Best Practices for Safe Web Browsing
The internet is beneficial when it comes to many aspects of our lives, like ordering products and learning new things. However, web browsing can come with cybersecurity risks.
By 2020, the number of data breaches increased by over a thousand, and data leaks peaked to 156 million reports. Some of the causes include security vulnerabilities, malware, and data error.
The risks can be challenging to avoid as many people work from home and use digital services more often. Home connections can be less secure, and people may not be aware of the third-party tools’ security levels.
Don’t worry. It’s possible to prevent the risks if you practice safe web browsing methods mentioned in this article. We’ll show you several tips and tools to help you become much safer while using the internet.
1. Pay Attention to the Site You Visit
Not all websites are safe. For example, a website with a “Your connection is not private” message may be unreliable and cause security issues, such as data theft.
This can happen because your browser can’t verify the website’s SSL certificate. It refers to a digital certificate that proves a website’s security and encrypts the information between the website and the user. This means unwanted third parties can’t interrupt the communication and see the data being transferred.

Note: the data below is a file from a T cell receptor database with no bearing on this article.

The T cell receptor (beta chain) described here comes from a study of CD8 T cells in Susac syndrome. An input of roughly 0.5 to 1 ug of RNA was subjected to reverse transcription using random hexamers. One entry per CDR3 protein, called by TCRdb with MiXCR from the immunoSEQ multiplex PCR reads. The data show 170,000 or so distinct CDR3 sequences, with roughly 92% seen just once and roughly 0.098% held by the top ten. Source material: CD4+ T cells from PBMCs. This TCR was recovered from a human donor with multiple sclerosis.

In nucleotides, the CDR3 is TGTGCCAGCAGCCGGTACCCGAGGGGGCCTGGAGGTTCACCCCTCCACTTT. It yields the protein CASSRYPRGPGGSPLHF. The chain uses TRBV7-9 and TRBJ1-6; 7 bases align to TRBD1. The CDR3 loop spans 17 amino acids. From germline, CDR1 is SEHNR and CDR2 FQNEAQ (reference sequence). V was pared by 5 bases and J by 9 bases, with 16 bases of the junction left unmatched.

A website’s URL with an SSL certificate begins with https, not http, like https://www.youtube.com/. It also has the padlock icon before the URL.
To make sure you visit a safe website, it may be necessary to install an extension like Web of Trust. It will display a safety score of a website based on its userbase’s reviews and give you a real-time alert when you visit dangerous sites.
2. Keep the Browser Updated
Hackers often seek web browsers’ vulnerabilities to attack the users. Therefore, web browser companies launch regular updates to fix these vulnerabilities.
By keeping your browser updated, your device can get the latest security version and prevent hackers from attacking it. Luckily, major web browsers like Chrome and Firefox offer automatic updates to ensure safe web browsing, so you don’t have to check for them manually.
3. Be Careful About Hyperlinks and Ads
Harmful hyperlinks and ads may lead internet users to a phishing site or forcefully install software that can cause a data breach.
Therefore, it’s essential to check whether the URL links lead to the correct domain. One way to do this is by hovering over the text link and seeing the preview at the bottom corner of your browser.
If the link uses a shortened URL, check its destination URL first using tools like CheckShortURL and Unshorten.It.
To protect yourself from annoying ads, installing ad blockers can be helpful. However, many ad-driven sites, like CNET and Wired, don’t allow ad-block users to access their websites. In this case, consider adding them to the whitelist.
4. Use a Secure Internet Connection
24.7% of global Wi-Fi hotspots don’t apply any encryption at all. Meaning, hackers can intercept the network traffic, distribute malware, and access data on users’ devices. Some online criminals even build a clone network to trap users and hack their computers.